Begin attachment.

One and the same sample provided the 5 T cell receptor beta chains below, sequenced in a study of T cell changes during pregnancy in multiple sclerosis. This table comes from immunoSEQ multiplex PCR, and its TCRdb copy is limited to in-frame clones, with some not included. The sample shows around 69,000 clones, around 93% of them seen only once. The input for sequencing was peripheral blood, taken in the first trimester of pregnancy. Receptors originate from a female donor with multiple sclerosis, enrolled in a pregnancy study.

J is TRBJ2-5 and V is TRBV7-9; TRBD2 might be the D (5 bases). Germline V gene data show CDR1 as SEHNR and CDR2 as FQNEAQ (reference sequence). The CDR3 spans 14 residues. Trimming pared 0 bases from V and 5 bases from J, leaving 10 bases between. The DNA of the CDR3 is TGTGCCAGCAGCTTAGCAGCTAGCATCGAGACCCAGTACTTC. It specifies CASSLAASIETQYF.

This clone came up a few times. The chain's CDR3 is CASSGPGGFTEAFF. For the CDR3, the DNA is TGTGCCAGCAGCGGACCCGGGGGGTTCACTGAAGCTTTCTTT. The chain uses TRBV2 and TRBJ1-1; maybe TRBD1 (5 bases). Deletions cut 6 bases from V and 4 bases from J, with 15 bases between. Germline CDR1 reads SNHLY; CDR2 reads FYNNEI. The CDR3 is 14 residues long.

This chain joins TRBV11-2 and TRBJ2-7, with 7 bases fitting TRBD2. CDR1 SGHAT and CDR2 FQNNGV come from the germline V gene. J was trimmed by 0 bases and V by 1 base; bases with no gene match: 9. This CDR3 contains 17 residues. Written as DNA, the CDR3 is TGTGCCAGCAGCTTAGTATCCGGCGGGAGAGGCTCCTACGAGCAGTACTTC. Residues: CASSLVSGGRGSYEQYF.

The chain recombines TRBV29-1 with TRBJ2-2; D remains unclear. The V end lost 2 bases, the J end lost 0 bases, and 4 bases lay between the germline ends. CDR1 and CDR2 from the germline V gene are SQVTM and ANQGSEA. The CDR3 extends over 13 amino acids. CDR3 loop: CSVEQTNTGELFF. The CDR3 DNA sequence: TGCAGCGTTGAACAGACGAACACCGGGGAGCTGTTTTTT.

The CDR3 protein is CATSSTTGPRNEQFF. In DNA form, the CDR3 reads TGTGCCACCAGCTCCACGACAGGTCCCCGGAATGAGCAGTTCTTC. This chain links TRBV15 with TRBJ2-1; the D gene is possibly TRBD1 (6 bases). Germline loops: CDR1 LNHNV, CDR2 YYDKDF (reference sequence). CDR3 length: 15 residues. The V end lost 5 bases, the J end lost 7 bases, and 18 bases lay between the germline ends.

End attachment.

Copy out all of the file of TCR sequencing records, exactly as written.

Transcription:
One and the same sample provided the 5 T cell receptor beta chains below, sequenced in a study of T cell changes during pregnancy in multiple sclerosis. This table comes from immunoSEQ multiplex PCR, and its TCRdb copy is limited to in-frame clones, with some not included. The sample shows around 69,000 clones, around 93% of them seen only once. The input for sequencing was peripheral blood, taken in the first trimester of pregnancy. Receptors originate from a female donor with multiple sclerosis, enrolled in a pregnancy study.

J is TRBJ2-5 and V is TRBV7-9; TRBD2 might be the D (5 bases). Germline V gene data show CDR1 as SEHNR and CDR2 as FQNEAQ (reference sequence). The CDR3 spans 14 residues. Trimming pared 0 bases from V and 5 bases from J, leaving 10 bases between. The DNA of the CDR3 is TGTGCCAGCAGCTTAGCAGCTAGCATCGAGACCCAGTACTTC. It specifies CASSLAASIETQYF.

This clone came up a few times. The chain's CDR3 is CASSGPGGFTEAFF. For the CDR3, the DNA is TGTGCCAGCAGCGGACCCGGGGGGTTCACTGAAGCTTTCTTT. The chain uses TRBV2 and TRBJ1-1; maybe TRBD1 (5 bases). Deletions cut 6 bases from V and 4 bases from J, with 15 bases between. Germline CDR1 reads SNHLY; CDR2 reads FYNNEI. The CDR3 is 14 residues long.

This chain joins TRBV11-2 and TRBJ2-7, with 7 bases fitting TRBD2. CDR1 SGHAT and CDR2 FQNNGV come from the germline V gene. J was trimmed by 0 bases and V by 1 base; bases with no gene match: 9. This CDR3 contains 17 residues. Written as DNA, the CDR3 is TGTGCCAGCAGCTTAGTATCCGGCGGGAGAGGCTCCTACGAGCAGTACTTC. Residues: CASSLVSGGRGSYEQYF.

The chain recombines TRBV29-1 with TRBJ2-2; D remains unclear. The V end lost 2 bases, the J end lost 0 bases, and 4 bases lay between the germline ends. CDR1 and CDR2 from the germline V gene are SQVTM and ANQGSEA. The CDR3 extends over 13 amino acids. CDR3 loop: CSVEQTNTGELFF. The CDR3 DNA sequence: TGCAGCGTTGAACAGACGAACACCGGGGAGCTGTTTTTT.

The CDR3 protein is CATSSTTGPRNEQFF. In DNA form, the CDR3 reads TGTGCCACCAGCTCCACGACAGGTCCCCGGAATGAGCAGTTCTTC. This chain links TRBV15 with TRBJ2-1; the D gene is possibly TRBD1 (6 bases). Germline loops: CDR1 LNHNV, CDR2 YYDKDF (reference sequence). CDR3 length: 15 residues. The V end lost 5 bases, the J end lost 7 bases, and 18 bases lay between the germline ends.